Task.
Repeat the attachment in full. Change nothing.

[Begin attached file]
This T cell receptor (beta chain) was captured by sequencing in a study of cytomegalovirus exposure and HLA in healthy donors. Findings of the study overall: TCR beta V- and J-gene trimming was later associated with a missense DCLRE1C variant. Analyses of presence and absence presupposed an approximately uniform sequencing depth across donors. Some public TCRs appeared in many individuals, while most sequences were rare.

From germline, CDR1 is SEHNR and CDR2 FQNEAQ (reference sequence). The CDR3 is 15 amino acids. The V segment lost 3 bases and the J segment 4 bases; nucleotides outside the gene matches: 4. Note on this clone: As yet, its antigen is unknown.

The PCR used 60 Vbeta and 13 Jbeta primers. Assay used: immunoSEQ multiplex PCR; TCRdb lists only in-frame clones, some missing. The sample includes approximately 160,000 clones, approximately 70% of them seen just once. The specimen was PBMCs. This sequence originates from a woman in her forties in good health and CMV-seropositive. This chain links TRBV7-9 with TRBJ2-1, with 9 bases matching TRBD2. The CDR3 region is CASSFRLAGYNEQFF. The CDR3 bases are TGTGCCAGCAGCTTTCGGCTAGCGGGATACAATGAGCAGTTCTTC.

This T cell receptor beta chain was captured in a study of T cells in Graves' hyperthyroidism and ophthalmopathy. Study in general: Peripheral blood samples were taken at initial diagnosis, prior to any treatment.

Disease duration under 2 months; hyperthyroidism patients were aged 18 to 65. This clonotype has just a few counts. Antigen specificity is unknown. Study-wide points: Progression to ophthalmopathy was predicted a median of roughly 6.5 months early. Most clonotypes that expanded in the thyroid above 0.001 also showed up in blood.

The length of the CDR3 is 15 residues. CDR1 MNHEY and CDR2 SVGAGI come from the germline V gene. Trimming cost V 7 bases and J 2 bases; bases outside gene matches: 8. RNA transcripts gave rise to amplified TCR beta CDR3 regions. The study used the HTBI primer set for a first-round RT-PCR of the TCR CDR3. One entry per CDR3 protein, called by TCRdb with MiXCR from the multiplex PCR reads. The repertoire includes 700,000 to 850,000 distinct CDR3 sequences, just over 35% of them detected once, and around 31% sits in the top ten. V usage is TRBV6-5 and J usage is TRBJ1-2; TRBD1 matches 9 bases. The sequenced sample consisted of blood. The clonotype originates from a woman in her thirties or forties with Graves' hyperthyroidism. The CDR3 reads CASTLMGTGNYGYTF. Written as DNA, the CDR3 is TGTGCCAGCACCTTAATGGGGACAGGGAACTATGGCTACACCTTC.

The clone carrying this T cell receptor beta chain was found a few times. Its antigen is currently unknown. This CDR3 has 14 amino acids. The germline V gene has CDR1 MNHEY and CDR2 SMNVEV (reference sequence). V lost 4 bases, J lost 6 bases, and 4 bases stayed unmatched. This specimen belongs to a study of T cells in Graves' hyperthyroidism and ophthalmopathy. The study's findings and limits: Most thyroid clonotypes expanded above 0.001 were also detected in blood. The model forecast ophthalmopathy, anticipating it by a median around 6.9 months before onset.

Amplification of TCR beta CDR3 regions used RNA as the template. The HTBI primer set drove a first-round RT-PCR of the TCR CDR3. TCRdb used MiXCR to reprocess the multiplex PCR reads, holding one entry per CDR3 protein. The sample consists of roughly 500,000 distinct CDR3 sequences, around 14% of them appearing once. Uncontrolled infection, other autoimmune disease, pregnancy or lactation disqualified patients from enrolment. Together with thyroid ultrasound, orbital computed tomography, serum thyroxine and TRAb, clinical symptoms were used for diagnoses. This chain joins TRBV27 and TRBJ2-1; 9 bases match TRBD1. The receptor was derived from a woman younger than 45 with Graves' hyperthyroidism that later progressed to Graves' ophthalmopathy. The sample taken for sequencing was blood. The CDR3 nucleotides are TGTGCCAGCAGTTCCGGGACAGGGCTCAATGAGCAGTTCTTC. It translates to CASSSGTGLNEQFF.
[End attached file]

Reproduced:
This T cell receptor (beta chain) was captured by sequencing in a study of cytomegalovirus exposure and HLA in healthy donors. Findings of the study overall: TCR beta V- and J-gene trimming was later associated with a missense DCLRE1C variant. Analyses of presence and absence presupposed an approximately uniform sequencing depth across donors. Some public TCRs appeared in many individuals, while most sequences were rare.

From germline, CDR1 is SEHNR and CDR2 FQNEAQ (reference sequence). The CDR3 is 15 amino acids. The V segment lost 3 bases and the J segment 4 bases; nucleotides outside the gene matches: 4. Note on this clone: As yet, its antigen is unknown.

The PCR used 60 Vbeta and 13 Jbeta primers. Assay used: immunoSEQ multiplex PCR; TCRdb lists only in-frame clones, some missing. The sample includes approximately 160,000 clones, approximately 70% of them seen just once. The specimen was PBMCs. This sequence originates from a woman in her forties in good health and CMV-seropositive. This chain links TRBV7-9 with TRBJ2-1, with 9 bases matching TRBD2. The CDR3 region is CASSFRLAGYNEQFF. The CDR3 bases are TGTGCCAGCAGCTTTCGGCTAGCGGGATACAATGAGCAGTTCTTC.

This T cell receptor beta chain was captured in a study of T cells in Graves' hyperthyroidism and ophthalmopathy. Study in general: Peripheral blood samples were taken at initial diagnosis, prior to any treatment.

Disease duration under 2 months; hyperthyroidism patients were aged 18 to 65. This clonotype has just a few counts. Antigen specificity is unknown. Study-wide points: Progression to ophthalmopathy was predicted a median of roughly 6.5 months early. Most clonotypes that expanded in the thyroid above 0.001 also showed up in blood.

The length of the CDR3 is 15 residues. CDR1 MNHEY and CDR2 SVGAGI come from the germline V gene. Trimming cost V 7 bases and J 2 bases; bases outside gene matches: 8. RNA transcripts gave rise to amplified TCR beta CDR3 regions. The study used the HTBI primer set for a first-round RT-PCR of the TCR CDR3. One entry per CDR3 protein, called by TCRdb with MiXCR from the multiplex PCR reads. The repertoire includes 700,000 to 850,000 distinct CDR3 sequences, just over 35% of them detected once, and around 31% sits in the top ten. V usage is TRBV6-5 and J usage is TRBJ1-2; TRBD1 matches 9 bases. The sequenced sample consisted of blood. The clonotype originates from a woman in her thirties or forties with Graves' hyperthyroidism. The CDR3 reads CASTLMGTGNYGYTF. Written as DNA, the CDR3 is TGTGCCAGCACCTTAATGGGGACAGGGAACTATGGCTACACCTTC.

The clone carrying this T cell receptor beta chain was found a few times. Its antigen is currently unknown. This CDR3 has 14 amino acids. The germline V gene has CDR1 MNHEY and CDR2 SMNVEV (reference sequence). V lost 4 bases, J lost 6 bases, and 4 bases stayed unmatched. This specimen belongs to a study of T cells in Graves' hyperthyroidism and ophthalmopathy. The study's findings and limits: Most thyroid clonotypes expanded above 0.001 were also detected in blood. The model forecast ophthalmopathy, anticipating it by a median around 6.9 months before onset.

Amplification of TCR beta CDR3 regions used RNA as the template. The HTBI primer set drove a first-round RT-PCR of the TCR CDR3. TCRdb used MiXCR to reprocess the multiplex PCR reads, holding one entry per CDR3 protein. The sample consists of roughly 500,000 distinct CDR3 sequences, around 14% of them appearing once. Uncontrolled infection, other autoimmune disease, pregnancy or lactation disqualified patients from enrolment. Together with thyroid ultrasound, orbital computed tomography, serum thyroxine and TRAb, clinical symptoms were used for diagnoses. This chain joins TRBV27 and TRBJ2-1; 9 bases match TRBD1. The receptor was derived from a woman younger than 45 with Graves' hyperthyroidism that later progressed to Graves' ophthalmopathy. The sample taken for sequencing was blood. The CDR3 nucleotides are TGTGCCAGCAGTTCCGGGACAGGGCTCAATGAGCAGTTCTTC. It translates to CASSSGTGLNEQFF.